I have never stayed at a Kingsgate Hotel where I would not have been pleased with the generous size of the rooms, the well appointed bathroom and the neat furniture. The Kingsgate in Te Anau is no exception.
I would not call it a character hotel, it rather is a little soul-less, too big for my taste, it has no interesting architecture, and the restaurant has the charm of a waiting room at a railway station where I would surely not take breakfast. (And not the one in Dunedin!) Due to its size it accommodates tour bus groups. So we were very pleased to find ourselves in a two-storey side wing where more independent travellers like us were staying.
But say what you want: The rooms are just great. You can choose which bed configuration you want, and I chose two double beds for me and my friend. Despite the two big beds there was still enough space to dance in the room. There were two storage units for the luggage, for the suitcases on top and smaller bags underneath, so no-one had to climb over the luggage, and the units had two drawers each. There was also a useful wardrobe, an ironing board, iron, tea and coffee making facilities, hairdryer.
Sky TV and good heating
We had two armchairs. A little coffee table would have been nice… There was a flatscreen TV (Sky TV) mounted on the wall, plus desk/fridge unit near the entrance door. (No filled minibar – which we found good because we had a chilly bin filled with our own good and drinks and only wanted the fridge.) The tasteful carpet looked rather new, and the electric heater on the wall worked very well during the chilly evenings.
The bathroom was also very spacious and even beautiful. Handwash basin and bathtub were ceramic, not the cheap plastic imitations you find everywhere in NZ, and the vanity even granite or marble, I do not really remember – but I remember that I knocked on it to test if it was good stuff and not just plastic ;-) The shower was over the bathtub.
The only thing I do not understand how they could install this cheap shower head. It was mounted to the wall, none of those nice adjustable rails – and the water sprayed in a circle, so not really where it was required. But the real minus was the difficult adjustment of the water temperature in the morning. Without warning the water pressure dropped, and when this happened you only got boiling water and could only save yourself by jumping a step fore- or backwards in the (slippery) bathtub. On signs they tell you to save water but I am sure I wasted water because first it took me ages to adjust the temperature and then I let the water run until it returned from boiling to hot water, and then it took so long to rinse the shampoo out of my hair because, as mentioned, the water goes against the shower curtain and the tiled walls but not over the person under the shower.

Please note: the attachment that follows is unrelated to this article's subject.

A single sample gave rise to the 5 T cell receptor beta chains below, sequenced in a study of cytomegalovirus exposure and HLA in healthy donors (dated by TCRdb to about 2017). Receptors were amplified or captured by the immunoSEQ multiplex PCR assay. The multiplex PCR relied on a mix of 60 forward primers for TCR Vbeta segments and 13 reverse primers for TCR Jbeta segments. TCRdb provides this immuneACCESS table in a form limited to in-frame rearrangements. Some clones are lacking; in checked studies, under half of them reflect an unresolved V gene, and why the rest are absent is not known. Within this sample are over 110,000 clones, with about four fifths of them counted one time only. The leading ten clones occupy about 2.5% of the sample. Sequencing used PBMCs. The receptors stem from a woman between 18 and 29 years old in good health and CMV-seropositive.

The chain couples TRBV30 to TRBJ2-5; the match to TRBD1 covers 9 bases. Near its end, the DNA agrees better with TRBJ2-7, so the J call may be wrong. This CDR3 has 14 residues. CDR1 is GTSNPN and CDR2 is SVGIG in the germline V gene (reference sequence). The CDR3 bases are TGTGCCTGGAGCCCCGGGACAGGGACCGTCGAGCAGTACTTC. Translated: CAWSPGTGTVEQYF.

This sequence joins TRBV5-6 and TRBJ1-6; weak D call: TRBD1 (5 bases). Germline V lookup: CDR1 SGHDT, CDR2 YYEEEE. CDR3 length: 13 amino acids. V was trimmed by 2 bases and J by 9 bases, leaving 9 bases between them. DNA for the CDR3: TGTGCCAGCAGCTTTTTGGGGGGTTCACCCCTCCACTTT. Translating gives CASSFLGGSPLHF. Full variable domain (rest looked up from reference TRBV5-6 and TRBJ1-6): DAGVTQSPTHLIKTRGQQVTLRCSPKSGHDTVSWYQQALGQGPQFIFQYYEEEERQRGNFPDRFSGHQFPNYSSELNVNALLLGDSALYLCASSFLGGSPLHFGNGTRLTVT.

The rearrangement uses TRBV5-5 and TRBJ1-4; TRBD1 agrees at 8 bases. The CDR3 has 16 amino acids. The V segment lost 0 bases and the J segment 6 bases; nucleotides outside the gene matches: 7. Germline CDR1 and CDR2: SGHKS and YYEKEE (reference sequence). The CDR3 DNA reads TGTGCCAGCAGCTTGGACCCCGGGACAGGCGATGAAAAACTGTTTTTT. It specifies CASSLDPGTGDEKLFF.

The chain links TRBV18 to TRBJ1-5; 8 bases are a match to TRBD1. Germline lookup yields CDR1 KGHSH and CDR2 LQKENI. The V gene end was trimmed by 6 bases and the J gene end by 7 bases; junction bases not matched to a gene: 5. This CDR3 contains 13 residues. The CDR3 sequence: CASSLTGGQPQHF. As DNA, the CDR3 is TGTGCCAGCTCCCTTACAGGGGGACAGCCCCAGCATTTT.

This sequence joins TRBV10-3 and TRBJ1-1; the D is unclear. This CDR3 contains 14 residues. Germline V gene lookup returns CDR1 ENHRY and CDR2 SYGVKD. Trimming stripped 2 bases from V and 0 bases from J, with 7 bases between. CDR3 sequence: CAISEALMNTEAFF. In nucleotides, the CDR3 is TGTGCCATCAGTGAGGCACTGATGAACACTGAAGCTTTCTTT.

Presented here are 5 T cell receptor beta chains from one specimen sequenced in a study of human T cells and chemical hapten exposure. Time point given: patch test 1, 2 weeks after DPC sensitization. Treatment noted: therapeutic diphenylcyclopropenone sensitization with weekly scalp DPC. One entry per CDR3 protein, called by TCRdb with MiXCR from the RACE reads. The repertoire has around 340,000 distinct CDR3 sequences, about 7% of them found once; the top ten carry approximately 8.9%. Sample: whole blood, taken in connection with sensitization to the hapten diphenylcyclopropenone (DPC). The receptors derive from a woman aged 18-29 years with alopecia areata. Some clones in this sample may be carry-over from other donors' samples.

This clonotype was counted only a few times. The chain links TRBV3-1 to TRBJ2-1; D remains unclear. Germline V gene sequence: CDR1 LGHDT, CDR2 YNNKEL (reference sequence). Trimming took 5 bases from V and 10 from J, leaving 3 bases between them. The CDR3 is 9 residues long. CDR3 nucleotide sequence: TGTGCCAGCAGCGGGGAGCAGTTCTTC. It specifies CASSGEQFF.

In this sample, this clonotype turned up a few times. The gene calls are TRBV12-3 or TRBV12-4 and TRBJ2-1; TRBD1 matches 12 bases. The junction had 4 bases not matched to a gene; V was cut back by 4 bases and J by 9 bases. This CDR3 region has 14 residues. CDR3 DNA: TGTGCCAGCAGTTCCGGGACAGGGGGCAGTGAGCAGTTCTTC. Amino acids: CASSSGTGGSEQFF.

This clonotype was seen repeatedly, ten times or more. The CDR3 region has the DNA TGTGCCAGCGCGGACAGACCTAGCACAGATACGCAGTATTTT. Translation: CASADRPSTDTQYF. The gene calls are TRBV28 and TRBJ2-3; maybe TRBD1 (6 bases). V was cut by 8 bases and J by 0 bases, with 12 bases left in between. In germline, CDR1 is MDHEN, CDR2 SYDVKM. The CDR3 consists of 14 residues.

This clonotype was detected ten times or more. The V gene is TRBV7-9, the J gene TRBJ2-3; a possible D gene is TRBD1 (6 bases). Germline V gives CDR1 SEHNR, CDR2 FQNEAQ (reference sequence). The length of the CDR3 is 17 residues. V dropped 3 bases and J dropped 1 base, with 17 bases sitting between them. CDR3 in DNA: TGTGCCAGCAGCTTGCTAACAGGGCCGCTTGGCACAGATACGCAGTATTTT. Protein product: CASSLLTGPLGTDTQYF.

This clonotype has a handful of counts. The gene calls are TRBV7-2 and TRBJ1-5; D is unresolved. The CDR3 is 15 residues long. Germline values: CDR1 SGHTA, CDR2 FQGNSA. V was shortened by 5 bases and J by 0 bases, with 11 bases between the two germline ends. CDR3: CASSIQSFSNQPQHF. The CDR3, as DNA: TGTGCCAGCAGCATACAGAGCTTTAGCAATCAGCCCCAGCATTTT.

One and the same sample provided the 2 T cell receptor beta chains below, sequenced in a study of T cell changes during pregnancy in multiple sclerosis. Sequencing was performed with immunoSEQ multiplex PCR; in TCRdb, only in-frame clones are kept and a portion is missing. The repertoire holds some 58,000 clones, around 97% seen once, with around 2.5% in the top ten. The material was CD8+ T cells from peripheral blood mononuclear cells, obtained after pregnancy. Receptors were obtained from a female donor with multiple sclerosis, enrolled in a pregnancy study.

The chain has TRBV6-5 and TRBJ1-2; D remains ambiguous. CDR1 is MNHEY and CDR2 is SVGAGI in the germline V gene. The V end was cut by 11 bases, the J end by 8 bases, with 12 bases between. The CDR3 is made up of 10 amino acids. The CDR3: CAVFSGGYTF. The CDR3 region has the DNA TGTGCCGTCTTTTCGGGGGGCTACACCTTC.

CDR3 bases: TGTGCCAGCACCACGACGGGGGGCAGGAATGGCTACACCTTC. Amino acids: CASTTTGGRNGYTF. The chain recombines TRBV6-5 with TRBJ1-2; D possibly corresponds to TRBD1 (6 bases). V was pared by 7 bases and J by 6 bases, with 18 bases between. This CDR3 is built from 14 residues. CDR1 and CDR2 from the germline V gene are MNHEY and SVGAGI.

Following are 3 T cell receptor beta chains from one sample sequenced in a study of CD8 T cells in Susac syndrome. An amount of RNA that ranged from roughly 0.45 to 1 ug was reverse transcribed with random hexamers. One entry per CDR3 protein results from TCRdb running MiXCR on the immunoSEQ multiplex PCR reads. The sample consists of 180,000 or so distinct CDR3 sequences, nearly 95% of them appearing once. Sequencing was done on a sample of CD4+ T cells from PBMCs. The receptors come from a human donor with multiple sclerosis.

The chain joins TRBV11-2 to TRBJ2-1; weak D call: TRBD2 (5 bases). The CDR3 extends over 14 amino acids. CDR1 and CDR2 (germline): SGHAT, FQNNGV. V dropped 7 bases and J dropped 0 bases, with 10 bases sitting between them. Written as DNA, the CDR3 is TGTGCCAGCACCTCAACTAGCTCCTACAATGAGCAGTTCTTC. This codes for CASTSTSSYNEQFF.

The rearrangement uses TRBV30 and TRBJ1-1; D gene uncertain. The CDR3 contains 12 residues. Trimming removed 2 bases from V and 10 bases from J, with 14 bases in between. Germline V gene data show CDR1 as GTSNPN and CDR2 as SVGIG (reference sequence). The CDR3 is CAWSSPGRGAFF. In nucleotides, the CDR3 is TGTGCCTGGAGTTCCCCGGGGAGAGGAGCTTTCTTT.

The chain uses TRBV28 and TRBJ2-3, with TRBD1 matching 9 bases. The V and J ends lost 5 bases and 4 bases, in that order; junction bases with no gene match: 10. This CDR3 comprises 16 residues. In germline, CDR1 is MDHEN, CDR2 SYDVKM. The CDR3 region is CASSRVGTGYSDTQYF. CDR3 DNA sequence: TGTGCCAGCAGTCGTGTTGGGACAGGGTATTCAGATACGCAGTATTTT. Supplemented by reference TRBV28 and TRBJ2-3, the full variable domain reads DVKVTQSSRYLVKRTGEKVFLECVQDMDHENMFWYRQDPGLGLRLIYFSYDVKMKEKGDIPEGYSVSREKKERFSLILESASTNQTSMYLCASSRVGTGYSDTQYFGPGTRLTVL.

I reported the problem at the reception and asked them to have it checked, as it happens in hotels sometimes and can be dangerous.
Thin walls, problems with wireless internet access
Like so many hotels also this one has rather thin walls, so either you disturb your neighbours or they disturb you. I wish they had got up earlier on the day when I had set but not activated the 6am alarm ;-) (Lucky us I woke up 17 minutes later, so the trip to Milford Sound was not negatively affected.)
The wireless internet access was the next problem. My friend purchased a credit but at most times wireless did not work in the room, only in certain areas of the reception in the main building. On the last morning it did not work at all and we quickly went online at one of the two coin-operated hotel computers.